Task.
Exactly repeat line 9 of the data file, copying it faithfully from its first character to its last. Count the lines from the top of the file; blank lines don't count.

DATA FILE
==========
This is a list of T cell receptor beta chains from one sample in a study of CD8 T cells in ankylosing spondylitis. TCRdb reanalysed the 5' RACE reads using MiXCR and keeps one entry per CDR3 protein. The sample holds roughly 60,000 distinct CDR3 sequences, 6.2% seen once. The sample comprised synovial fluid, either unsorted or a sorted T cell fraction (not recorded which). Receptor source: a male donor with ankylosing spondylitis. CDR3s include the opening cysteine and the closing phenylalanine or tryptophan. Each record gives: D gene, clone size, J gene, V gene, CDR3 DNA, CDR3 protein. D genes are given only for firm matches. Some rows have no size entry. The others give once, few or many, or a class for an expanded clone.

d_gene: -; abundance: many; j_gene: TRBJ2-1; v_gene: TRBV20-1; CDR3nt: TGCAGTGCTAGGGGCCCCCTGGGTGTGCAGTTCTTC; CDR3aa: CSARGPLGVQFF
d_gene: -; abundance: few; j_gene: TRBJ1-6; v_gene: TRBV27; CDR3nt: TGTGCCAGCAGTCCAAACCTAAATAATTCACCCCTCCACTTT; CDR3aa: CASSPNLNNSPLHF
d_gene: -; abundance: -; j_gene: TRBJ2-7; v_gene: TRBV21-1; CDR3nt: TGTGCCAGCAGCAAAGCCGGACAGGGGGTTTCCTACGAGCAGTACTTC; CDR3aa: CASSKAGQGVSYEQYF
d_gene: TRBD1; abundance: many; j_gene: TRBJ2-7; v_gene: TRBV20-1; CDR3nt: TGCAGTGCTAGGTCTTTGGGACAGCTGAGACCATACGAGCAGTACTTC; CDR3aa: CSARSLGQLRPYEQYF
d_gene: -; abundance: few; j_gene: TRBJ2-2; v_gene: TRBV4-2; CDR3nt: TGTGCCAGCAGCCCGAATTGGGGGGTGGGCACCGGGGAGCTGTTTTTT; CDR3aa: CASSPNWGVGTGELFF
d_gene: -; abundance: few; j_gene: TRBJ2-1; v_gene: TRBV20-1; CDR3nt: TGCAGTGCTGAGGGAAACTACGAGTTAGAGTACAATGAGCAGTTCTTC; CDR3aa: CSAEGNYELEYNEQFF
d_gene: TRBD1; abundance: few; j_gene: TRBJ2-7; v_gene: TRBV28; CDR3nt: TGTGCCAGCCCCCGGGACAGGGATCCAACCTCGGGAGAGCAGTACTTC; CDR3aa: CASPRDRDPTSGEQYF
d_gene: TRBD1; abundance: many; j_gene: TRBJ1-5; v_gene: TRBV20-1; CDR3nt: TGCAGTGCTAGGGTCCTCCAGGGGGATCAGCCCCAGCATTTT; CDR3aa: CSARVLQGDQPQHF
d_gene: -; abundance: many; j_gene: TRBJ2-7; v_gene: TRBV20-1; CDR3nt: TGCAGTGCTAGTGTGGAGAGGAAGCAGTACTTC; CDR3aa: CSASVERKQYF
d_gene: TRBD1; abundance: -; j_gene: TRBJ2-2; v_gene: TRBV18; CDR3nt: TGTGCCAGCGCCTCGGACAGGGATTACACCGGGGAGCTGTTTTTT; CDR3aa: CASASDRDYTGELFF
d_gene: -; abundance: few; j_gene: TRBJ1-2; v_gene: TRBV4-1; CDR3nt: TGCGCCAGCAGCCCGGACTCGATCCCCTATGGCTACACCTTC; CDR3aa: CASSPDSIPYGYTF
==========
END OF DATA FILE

d_gene: TRBD1; abundance: many; j_gene: TRBJ1-5; v_gene: TRBV20-1; CDR3nt: TGCAGTGCTAGGGTCCTCCAGGGGGATCAGCCCCAGCATTTT; CDR3aa: CSARVLQGDQPQHF